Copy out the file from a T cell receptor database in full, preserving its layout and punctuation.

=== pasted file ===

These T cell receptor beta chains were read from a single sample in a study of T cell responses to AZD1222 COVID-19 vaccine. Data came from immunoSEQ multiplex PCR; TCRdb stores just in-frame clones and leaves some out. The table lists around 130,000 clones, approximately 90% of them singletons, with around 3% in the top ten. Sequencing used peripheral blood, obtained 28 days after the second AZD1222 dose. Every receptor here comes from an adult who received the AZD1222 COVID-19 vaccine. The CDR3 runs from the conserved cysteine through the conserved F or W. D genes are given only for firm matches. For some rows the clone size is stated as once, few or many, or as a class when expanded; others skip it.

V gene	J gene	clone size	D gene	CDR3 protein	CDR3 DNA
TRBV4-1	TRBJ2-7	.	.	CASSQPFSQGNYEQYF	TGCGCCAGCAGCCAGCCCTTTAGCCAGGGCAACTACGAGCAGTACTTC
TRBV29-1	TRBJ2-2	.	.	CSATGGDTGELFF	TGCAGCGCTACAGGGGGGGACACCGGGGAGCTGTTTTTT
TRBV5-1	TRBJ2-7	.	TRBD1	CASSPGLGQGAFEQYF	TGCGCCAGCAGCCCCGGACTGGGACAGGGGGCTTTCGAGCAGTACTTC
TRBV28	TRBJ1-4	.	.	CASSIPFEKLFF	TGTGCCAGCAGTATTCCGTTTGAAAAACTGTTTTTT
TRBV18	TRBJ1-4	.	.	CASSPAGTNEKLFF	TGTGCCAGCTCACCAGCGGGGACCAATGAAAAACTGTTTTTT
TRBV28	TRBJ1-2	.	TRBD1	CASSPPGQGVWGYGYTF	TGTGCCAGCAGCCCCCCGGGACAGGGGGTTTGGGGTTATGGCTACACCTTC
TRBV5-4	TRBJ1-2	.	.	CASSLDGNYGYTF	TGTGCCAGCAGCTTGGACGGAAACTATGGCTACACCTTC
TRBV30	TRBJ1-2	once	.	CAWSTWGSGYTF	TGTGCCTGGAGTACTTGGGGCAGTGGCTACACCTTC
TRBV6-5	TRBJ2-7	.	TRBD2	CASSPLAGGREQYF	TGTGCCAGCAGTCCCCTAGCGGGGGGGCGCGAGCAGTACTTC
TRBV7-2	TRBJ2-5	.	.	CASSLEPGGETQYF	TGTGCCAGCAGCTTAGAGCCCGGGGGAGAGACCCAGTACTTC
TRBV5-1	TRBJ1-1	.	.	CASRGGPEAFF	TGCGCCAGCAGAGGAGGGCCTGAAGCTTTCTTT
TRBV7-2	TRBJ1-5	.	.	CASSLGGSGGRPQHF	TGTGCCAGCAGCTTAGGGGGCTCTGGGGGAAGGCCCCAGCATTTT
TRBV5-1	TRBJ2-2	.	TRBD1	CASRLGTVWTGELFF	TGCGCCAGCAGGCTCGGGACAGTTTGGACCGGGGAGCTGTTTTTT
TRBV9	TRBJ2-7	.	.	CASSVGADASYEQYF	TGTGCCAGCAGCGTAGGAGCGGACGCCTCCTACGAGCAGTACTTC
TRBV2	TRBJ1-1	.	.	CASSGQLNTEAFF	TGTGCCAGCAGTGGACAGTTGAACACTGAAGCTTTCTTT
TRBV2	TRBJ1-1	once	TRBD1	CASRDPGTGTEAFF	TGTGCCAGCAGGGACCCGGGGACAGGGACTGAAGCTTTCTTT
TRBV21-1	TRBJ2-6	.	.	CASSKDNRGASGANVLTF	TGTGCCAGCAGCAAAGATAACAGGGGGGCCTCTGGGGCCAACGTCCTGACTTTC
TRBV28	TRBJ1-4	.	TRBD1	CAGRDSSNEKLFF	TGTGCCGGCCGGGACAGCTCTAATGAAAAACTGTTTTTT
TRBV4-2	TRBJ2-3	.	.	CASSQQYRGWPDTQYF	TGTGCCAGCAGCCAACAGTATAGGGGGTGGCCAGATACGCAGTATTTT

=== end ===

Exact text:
These T cell receptor beta chains were read from a single sample in a study of T cell responses to AZD1222 COVID-19 vaccine. Data came from immunoSEQ multiplex PCR; TCRdb stores just in-frame clones and leaves some out. The table lists around 130,000 clones, approximately 90% of them singletons, with around 3% in the top ten. Sequencing used peripheral blood, obtained 28 days after the second AZD1222 dose. Every receptor here comes from an adult who received the AZD1222 COVID-19 vaccine. The CDR3 runs from the conserved cysteine through the conserved F or W. D genes are given only for firm matches. For some rows the clone size is stated as once, few or many, or as a class when expanded; others skip it.

V gene	J gene	clone size	D gene	CDR3 protein	CDR3 DNA
TRBV4-1	TRBJ2-7	.	.	CASSQPFSQGNYEQYF	TGCGCCAGCAGCCAGCCCTTTAGCCAGGGCAACTACGAGCAGTACTTC
TRBV29-1	TRBJ2-2	.	.	CSATGGDTGELFF	TGCAGCGCTACAGGGGGGGACACCGGGGAGCTGTTTTTT
TRBV5-1	TRBJ2-7	.	TRBD1	CASSPGLGQGAFEQYF	TGCGCCAGCAGCCCCGGACTGGGACAGGGGGCTTTCGAGCAGTACTTC
TRBV28	TRBJ1-4	.	.	CASSIPFEKLFF	TGTGCCAGCAGTATTCCGTTTGAAAAACTGTTTTTT
TRBV18	TRBJ1-4	.	.	CASSPAGTNEKLFF	TGTGCCAGCTCACCAGCGGGGACCAATGAAAAACTGTTTTTT
TRBV28	TRBJ1-2	.	TRBD1	CASSPPGQGVWGYGYTF	TGTGCCAGCAGCCCCCCGGGACAGGGGGTTTGGGGTTATGGCTACACCTTC
TRBV5-4	TRBJ1-2	.	.	CASSLDGNYGYTF	TGTGCCAGCAGCTTGGACGGAAACTATGGCTACACCTTC
TRBV30	TRBJ1-2	once	.	CAWSTWGSGYTF	TGTGCCTGGAGTACTTGGGGCAGTGGCTACACCTTC
TRBV6-5	TRBJ2-7	.	TRBD2	CASSPLAGGREQYF	TGTGCCAGCAGTCCCCTAGCGGGGGGGCGCGAGCAGTACTTC
TRBV7-2	TRBJ2-5	.	.	CASSLEPGGETQYF	TGTGCCAGCAGCTTAGAGCCCGGGGGAGAGACCCAGTACTTC
TRBV5-1	TRBJ1-1	.	.	CASRGGPEAFF	TGCGCCAGCAGAGGAGGGCCTGAAGCTTTCTTT
TRBV7-2	TRBJ1-5	.	.	CASSLGGSGGRPQHF	TGTGCCAGCAGCTTAGGGGGCTCTGGGGGAAGGCCCCAGCATTTT
TRBV5-1	TRBJ2-2	.	TRBD1	CASRLGTVWTGELFF	TGCGCCAGCAGGCTCGGGACAGTTTGGACCGGGGAGCTGTTTTTT
TRBV9	TRBJ2-7	.	.	CASSVGADASYEQYF	TGTGCCAGCAGCGTAGGAGCGGACGCCTCCTACGAGCAGTACTTC
TRBV2	TRBJ1-1	.	.	CASSGQLNTEAFF	TGTGCCAGCAGTGGACAGTTGAACACTGAAGCTTTCTTT
TRBV2	TRBJ1-1	once	TRBD1	CASRDPGTGTEAFF	TGTGCCAGCAGGGACCCGGGGACAGGGACTGAAGCTTTCTTT
TRBV21-1	TRBJ2-6	.	.	CASSKDNRGASGANVLTF	TGTGCCAGCAGCAAAGATAACAGGGGGGCCTCTGGGGCCAACGTCCTGACTTTC
TRBV28	TRBJ1-4	.	TRBD1	CAGRDSSNEKLFF	TGTGCCGGCCGGGACAGCTCTAATGAAAAACTGTTTTTT
TRBV4-2	TRBJ2-3	.	.	CASSQQYRGWPDTQYF	TGTGCCAGCAGCCAACAGTATAGGGGGTGGCCAGATACGCAGTATTTT